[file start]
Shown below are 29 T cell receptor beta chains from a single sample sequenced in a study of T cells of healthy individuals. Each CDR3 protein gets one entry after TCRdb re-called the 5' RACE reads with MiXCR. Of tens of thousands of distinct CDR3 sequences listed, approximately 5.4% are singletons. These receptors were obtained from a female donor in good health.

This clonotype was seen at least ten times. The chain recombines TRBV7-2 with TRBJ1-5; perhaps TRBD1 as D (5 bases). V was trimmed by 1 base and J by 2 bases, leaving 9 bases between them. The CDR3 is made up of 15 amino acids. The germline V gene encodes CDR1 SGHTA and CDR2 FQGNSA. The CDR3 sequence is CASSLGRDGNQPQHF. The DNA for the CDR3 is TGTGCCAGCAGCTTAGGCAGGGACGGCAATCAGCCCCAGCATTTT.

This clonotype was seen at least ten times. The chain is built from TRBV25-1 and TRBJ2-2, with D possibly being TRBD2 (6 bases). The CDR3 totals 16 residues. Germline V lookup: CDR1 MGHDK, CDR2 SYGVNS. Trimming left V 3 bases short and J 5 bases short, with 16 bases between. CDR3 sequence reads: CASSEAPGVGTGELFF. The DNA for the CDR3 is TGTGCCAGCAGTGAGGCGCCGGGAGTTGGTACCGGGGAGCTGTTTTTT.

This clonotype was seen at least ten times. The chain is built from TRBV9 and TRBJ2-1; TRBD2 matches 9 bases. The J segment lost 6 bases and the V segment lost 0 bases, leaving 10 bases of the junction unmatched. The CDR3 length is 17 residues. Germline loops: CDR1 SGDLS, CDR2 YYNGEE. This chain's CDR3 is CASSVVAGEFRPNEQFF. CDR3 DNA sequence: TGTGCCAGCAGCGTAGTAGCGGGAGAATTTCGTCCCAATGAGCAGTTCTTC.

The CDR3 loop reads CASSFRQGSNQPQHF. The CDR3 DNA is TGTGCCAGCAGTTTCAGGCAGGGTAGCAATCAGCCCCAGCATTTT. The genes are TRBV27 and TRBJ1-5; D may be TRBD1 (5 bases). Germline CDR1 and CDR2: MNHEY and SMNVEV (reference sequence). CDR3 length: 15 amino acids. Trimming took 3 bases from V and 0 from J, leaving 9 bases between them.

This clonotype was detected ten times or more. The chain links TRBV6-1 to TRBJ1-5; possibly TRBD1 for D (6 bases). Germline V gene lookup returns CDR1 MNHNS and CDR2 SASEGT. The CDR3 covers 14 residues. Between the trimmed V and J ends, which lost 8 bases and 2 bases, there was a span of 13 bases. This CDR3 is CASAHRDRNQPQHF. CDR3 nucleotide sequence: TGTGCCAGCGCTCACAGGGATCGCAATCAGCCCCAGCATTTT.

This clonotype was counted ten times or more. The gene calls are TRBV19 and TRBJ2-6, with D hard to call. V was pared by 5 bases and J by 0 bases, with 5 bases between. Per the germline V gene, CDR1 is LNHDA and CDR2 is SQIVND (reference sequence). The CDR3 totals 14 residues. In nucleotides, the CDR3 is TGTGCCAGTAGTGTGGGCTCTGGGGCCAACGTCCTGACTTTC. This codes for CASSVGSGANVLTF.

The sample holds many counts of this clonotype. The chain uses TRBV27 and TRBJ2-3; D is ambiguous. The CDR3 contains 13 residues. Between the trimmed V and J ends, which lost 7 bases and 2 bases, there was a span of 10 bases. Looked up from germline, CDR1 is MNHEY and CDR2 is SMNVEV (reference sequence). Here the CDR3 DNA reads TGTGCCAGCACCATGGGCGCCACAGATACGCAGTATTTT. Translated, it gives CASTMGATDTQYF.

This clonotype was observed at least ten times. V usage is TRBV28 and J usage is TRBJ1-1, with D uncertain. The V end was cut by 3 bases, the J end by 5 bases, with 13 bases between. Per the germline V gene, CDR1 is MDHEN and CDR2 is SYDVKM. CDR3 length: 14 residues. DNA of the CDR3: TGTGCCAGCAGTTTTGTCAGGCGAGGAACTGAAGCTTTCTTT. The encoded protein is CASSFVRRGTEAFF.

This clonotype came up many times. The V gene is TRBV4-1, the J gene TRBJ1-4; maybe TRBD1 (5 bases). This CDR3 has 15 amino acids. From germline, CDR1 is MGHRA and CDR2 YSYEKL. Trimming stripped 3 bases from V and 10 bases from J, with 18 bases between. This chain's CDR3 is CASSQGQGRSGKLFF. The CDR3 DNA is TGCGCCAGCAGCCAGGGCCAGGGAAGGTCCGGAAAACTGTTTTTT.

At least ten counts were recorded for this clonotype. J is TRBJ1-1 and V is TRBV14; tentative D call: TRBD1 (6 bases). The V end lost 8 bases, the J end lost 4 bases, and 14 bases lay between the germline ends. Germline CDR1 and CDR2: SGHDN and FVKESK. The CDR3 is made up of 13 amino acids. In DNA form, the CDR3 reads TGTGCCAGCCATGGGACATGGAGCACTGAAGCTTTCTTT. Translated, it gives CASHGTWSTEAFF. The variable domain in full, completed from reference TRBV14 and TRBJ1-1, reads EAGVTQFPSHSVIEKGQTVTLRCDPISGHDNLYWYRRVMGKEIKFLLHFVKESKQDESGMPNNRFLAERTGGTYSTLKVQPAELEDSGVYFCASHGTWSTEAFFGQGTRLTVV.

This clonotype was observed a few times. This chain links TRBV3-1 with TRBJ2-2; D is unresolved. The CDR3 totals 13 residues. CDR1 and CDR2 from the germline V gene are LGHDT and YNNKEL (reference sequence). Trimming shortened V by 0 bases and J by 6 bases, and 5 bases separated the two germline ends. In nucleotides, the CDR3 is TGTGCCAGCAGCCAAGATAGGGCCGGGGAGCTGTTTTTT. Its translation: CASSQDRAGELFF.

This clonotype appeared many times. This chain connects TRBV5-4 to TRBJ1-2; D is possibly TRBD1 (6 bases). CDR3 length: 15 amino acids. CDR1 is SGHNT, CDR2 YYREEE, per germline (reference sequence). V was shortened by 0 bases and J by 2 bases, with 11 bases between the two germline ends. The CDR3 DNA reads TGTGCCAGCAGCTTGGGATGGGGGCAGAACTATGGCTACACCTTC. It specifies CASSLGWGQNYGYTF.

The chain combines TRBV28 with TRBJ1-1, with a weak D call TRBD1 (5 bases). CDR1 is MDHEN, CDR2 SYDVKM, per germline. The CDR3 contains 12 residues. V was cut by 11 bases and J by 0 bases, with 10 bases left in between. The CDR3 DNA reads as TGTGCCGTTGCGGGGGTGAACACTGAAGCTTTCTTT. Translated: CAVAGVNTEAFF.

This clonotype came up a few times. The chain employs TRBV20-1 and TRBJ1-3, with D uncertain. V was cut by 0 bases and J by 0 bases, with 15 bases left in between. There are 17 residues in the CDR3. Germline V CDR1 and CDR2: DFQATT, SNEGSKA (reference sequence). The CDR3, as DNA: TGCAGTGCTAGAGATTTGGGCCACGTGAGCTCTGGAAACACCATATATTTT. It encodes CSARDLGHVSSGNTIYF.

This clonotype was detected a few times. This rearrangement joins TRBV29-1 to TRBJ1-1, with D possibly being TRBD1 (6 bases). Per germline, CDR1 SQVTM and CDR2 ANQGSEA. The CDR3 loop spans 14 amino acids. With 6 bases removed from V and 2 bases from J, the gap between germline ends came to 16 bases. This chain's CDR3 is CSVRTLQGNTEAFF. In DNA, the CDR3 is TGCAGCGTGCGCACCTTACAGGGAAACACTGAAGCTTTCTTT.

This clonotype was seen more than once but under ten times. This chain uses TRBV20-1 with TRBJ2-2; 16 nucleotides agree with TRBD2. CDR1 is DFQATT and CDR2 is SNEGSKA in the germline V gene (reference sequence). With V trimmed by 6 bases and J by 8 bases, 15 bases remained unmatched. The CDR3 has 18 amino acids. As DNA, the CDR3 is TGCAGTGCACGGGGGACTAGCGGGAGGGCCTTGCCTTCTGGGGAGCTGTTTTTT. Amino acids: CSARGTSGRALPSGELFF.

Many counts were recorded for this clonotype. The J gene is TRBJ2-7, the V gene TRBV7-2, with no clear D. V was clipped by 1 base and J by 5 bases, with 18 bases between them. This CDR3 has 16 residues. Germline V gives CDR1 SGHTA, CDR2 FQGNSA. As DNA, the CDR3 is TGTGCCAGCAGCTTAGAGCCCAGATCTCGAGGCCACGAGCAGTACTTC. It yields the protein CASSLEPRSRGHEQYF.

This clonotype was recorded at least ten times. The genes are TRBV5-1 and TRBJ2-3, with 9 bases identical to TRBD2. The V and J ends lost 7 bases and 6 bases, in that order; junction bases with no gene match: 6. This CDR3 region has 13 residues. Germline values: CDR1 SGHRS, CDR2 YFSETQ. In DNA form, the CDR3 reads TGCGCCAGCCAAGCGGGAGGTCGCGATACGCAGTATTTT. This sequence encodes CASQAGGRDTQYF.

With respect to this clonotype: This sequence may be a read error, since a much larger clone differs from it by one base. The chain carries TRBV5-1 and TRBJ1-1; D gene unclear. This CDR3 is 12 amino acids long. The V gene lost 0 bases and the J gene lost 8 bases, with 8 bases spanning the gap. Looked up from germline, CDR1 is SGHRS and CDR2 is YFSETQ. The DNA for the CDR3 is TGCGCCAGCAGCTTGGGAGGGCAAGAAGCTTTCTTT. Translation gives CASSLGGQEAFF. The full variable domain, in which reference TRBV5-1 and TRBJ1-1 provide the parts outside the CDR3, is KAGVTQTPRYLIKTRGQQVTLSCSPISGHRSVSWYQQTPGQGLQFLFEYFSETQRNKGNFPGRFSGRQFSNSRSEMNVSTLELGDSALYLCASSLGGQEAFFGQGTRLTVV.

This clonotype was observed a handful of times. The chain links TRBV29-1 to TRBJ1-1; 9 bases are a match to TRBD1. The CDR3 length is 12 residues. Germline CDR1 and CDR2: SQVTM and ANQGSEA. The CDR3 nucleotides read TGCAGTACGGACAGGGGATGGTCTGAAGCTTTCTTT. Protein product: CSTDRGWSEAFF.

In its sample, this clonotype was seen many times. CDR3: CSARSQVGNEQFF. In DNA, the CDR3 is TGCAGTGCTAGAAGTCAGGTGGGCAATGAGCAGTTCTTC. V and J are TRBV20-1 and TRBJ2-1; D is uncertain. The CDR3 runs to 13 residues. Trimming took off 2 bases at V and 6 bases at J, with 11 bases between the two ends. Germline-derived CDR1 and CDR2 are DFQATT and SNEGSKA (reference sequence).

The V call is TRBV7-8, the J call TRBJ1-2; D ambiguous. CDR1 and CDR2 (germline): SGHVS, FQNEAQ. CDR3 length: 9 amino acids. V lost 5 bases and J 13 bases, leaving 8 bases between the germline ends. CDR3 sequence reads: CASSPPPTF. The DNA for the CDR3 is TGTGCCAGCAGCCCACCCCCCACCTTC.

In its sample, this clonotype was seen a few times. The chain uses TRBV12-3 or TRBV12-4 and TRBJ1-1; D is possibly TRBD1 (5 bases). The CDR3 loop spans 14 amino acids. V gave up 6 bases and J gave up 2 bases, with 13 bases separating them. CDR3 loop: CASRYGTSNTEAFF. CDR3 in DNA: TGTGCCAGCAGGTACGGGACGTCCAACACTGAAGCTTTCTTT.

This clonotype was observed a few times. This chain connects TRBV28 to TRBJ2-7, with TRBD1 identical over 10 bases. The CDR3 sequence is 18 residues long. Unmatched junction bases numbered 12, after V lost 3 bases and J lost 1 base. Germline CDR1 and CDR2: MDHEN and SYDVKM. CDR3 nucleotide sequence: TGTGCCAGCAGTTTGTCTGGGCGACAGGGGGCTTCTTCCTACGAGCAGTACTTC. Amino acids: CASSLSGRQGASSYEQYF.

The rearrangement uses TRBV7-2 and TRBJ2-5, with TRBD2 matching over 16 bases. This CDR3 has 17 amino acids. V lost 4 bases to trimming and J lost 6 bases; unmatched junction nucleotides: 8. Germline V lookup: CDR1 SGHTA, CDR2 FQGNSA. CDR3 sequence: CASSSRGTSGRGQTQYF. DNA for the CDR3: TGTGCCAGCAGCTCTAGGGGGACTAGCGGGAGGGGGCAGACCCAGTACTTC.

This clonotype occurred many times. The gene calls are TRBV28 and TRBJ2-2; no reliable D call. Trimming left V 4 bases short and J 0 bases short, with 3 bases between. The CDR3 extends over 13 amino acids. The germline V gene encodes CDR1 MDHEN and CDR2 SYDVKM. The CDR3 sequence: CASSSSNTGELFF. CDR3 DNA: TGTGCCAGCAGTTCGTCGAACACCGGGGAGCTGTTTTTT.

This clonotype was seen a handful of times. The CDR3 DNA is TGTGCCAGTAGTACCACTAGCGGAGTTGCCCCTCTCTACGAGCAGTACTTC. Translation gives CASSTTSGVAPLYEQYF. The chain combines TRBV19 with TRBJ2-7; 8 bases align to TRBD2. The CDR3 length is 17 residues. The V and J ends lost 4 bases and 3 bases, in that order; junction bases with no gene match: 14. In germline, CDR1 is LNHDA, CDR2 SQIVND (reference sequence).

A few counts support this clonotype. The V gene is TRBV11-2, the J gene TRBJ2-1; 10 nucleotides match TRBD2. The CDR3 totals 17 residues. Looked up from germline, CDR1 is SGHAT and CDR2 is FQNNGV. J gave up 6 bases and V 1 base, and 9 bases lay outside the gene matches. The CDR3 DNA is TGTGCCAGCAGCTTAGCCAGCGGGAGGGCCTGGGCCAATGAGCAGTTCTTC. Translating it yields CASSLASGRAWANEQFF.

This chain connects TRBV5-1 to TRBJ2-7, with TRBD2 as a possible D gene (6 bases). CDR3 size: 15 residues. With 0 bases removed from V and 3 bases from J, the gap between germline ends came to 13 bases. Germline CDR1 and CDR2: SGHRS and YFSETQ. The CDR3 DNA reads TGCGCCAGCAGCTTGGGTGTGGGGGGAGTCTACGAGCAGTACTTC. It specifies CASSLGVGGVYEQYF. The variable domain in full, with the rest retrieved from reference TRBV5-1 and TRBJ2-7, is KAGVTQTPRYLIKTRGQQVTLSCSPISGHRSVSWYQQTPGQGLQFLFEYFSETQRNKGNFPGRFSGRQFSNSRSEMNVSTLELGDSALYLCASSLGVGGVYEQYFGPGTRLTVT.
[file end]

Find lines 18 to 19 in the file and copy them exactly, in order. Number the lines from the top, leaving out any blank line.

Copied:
Many counts were recorded for this clonotype. The J gene is TRBJ2-7, the V gene TRBV7-2, with no clear D. V was clipped by 1 base and J by 5 bases, with 18 bases between them. This CDR3 has 16 residues. Germline V gives CDR1 SGHTA, CDR2 FQGNSA. As DNA, the CDR3 is TGTGCCAGCAGCTTAGAGCCCAGATCTCGAGGCCACGAGCAGTACTTC. It yields the protein CASSLEPRSRGHEQYF.

This clonotype was recorded at least ten times. The genes are TRBV5-1 and TRBJ2-3, with 9 bases identical to TRBD2. The V and J ends lost 7 bases and 6 bases, in that order; junction bases with no gene match: 6. This CDR3 region has 13 residues. Germline values: CDR1 SGHRS, CDR2 YFSETQ. In DNA form, the CDR3 reads TGCGCCAGCCAAGCGGGAGGTCGCGATACGCAGTATTTT. This sequence encodes CASQAGGRDTQYF.